CRIB score (continuous), one-step increment 1.2*** 1.2* 1.0–1.3 1.2*** 1.2*** 1.1–1.3 1.2*** 1.1*** 1.1–1.2
    • Results from univariate analyses and multiple logistic regression analyses adjusting for gestational age. Children who were not evaluated at 2.5 years were excluded.
    • CI, confidence interval; CRIB, Clinical Risk Index for Babies; GA, gestational age; OR, Odds ratio; PPROM, preterm prelabor rupture of membranes; SD, standard deviation of birth weight according to the Swedish standard curve for intrauterine growth 7; SGA, small-for-gestational age, i.e. birth weight below the mean −2 SD of the standard 7.
    • *p < 0.05; **p < 0.01; ***p < 0.001.
    • aModerate or severe impairment regarding vision, hearing, or cerebral palsy (CP).
    • bMDD: mental developmental delay = cognitive or language Bayley III scale < mean − 2SD, or moderate/severe developmental delay according to chart review.
    • cVisual or hearing impairment, CP, low Bayley-III composite cognitive, language or motor score or moderate/severe developmental delay according to chart review.
    • dAdjusted for gestational age (continuous, linear).
    • eOnly cases with spontaneous preterm labor.

    Discussion

    During 2004–2007, 70% of extremely preterm infants born alive before 27 gestational weeks in Sweden survived at least 1 year. Most obstetric interventions, including transport to level III perinatal centers, tocolysis and cesarean section, decreased the risk of death within the first day of life, but not thereafter. Antenatal corticosteroids diminished the mortality risk both during the first 24 h and up to the age of 1 year. Vaginal breech delivery was associated with increased risk both for mortality and for neurodevelopmental delay at 2.5 years of age.

    Stillbirths after admission, but before the onset of labor (8.4%) were more common in association with chorioamnionitis/PPROM and at level II or I hospitals. It can be speculated that the obstetrician has refrained from actively delivering the mother in many of these cases due to anticipated poor survival. The number of intrapartum deaths was rather low compared with other studies on extremely preterm deliveries 10, 11. Intrapartum electronic fetal heart rate monitoring was applied often if the fetus was judged viable, however, the present material does not permit any conclusions regarding fetal monitoring during very preterm labor.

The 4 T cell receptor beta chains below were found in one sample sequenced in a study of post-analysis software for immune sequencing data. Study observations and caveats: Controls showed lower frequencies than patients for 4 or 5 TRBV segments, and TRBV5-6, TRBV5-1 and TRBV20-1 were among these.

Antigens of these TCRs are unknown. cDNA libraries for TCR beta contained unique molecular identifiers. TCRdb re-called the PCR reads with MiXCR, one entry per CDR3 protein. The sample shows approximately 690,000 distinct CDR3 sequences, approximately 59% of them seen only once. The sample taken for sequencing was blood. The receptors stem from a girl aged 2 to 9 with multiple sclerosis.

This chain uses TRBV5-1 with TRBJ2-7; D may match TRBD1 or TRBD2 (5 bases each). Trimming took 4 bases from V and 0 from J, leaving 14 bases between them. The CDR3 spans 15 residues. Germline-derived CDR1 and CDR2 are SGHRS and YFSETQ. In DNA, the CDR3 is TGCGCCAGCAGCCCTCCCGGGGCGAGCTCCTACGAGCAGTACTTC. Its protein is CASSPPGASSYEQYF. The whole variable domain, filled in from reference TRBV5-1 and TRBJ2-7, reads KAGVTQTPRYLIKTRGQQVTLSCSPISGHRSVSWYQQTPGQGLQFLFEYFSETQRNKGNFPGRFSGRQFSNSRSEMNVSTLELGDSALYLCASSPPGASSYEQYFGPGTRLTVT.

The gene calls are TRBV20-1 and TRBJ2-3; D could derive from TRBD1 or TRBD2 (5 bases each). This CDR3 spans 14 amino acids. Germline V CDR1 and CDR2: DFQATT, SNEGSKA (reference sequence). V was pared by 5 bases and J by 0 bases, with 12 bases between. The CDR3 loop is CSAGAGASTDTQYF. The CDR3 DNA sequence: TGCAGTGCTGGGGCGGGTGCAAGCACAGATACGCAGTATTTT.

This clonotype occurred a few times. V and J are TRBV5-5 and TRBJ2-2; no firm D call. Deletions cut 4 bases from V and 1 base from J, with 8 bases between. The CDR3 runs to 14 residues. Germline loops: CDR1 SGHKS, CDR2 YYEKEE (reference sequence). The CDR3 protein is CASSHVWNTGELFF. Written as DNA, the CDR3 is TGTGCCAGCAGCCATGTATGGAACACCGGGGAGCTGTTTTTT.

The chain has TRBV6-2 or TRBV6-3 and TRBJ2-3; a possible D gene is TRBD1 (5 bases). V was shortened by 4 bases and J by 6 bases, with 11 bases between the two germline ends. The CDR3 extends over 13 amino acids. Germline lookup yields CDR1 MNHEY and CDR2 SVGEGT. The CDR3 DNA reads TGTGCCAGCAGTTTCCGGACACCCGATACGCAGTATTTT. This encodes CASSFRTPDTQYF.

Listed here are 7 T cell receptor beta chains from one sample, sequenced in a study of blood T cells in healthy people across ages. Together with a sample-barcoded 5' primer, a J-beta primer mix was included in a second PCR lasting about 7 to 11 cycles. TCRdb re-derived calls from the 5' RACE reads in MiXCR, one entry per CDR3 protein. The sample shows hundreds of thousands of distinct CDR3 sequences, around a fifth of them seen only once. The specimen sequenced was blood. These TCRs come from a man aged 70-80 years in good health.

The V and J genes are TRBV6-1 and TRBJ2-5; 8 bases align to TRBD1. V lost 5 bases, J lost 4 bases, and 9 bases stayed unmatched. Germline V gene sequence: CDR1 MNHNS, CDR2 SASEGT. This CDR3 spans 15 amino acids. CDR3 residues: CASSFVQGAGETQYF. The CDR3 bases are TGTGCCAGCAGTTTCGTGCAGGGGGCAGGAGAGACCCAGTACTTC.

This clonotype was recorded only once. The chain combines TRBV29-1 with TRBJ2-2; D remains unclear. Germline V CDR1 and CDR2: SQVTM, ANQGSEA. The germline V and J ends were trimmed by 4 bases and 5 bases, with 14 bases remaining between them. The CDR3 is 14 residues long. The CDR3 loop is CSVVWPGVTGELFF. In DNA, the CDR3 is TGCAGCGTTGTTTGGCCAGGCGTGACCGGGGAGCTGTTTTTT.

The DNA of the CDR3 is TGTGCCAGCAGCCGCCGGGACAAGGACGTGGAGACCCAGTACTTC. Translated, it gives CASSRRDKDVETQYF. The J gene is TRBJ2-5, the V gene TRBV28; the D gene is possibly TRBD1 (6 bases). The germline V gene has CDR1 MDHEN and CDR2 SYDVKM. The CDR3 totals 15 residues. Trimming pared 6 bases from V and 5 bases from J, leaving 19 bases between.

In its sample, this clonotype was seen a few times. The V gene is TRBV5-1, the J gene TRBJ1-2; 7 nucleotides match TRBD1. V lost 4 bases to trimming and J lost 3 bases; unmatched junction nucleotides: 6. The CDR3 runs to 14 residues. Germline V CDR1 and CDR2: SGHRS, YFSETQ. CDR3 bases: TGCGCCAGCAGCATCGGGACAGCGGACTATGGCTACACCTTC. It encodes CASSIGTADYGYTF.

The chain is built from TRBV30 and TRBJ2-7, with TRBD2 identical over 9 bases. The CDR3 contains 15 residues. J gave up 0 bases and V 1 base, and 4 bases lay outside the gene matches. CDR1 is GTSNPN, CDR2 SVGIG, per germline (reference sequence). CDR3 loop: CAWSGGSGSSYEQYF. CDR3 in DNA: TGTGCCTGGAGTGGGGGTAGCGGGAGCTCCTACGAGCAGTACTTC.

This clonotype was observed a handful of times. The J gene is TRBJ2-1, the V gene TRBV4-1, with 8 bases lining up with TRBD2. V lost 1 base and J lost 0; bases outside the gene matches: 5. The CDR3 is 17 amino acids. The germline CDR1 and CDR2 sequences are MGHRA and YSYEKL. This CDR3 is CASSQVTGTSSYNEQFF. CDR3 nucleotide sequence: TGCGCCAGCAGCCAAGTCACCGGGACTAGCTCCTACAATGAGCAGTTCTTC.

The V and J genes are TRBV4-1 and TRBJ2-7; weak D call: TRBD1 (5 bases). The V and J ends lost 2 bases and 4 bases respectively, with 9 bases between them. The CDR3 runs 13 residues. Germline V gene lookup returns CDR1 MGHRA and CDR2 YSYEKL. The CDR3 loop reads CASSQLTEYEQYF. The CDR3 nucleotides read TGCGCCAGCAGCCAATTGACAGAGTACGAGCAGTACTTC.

Several classical obstetric complications associated with preterm delivery, e.g. multiple pregnancy, PPROM, related to infection and inflammation 12, or vaginal breech delivery, were associated with an increased risk for neonatal deaths within the first 24 h. It has been claimed that the neonatal deaths occurring during the first 12 h after birth do reflect the obstetric management and the degree of activity at primary resuscitation 13. Later deaths probably reflect more the standard of neonatal care. Our results show that if the child survived the first 24 h, continuing survival was likely.

    The cesarean section rate was 50%, comparable to that in the Finnish population-based study (58%) 14, but much higher than reported from the EPICure study for infants born before 26 gestational weeks (15.6%) 15. The optimal mode of delivery for extremely preterm infants is not established. Retrospective register-based studies reported that a liberal use of cesarean section on fetal indication in very preterm deliveries is associated with increased survival rate also when controlling for BW 16. Data from prospective studies are very limited and inconclusive due to methodological difficulties 3, 17. There are some observational and registry studies 18, 19 indicating that cesarean delivery is preferable for preterm fetuses in breech presentation. For vertex presentation in very preterm deliveries there are no conclusive data supporting routine use of cesarean section 19. In the present study, cesarean section was associated with increased survival within the first 24 h after birth, but not thereafter.

    Delivery at a level II or I hospital was associated with higher rates of stillbirth and death within 24 h after birth. This relationship concurs with the previous observational study in Sweden 20. An important goal of centralization is to provide the level III units with a higher number of cases, hence improving the skills and experience of the specialized perinatal teams.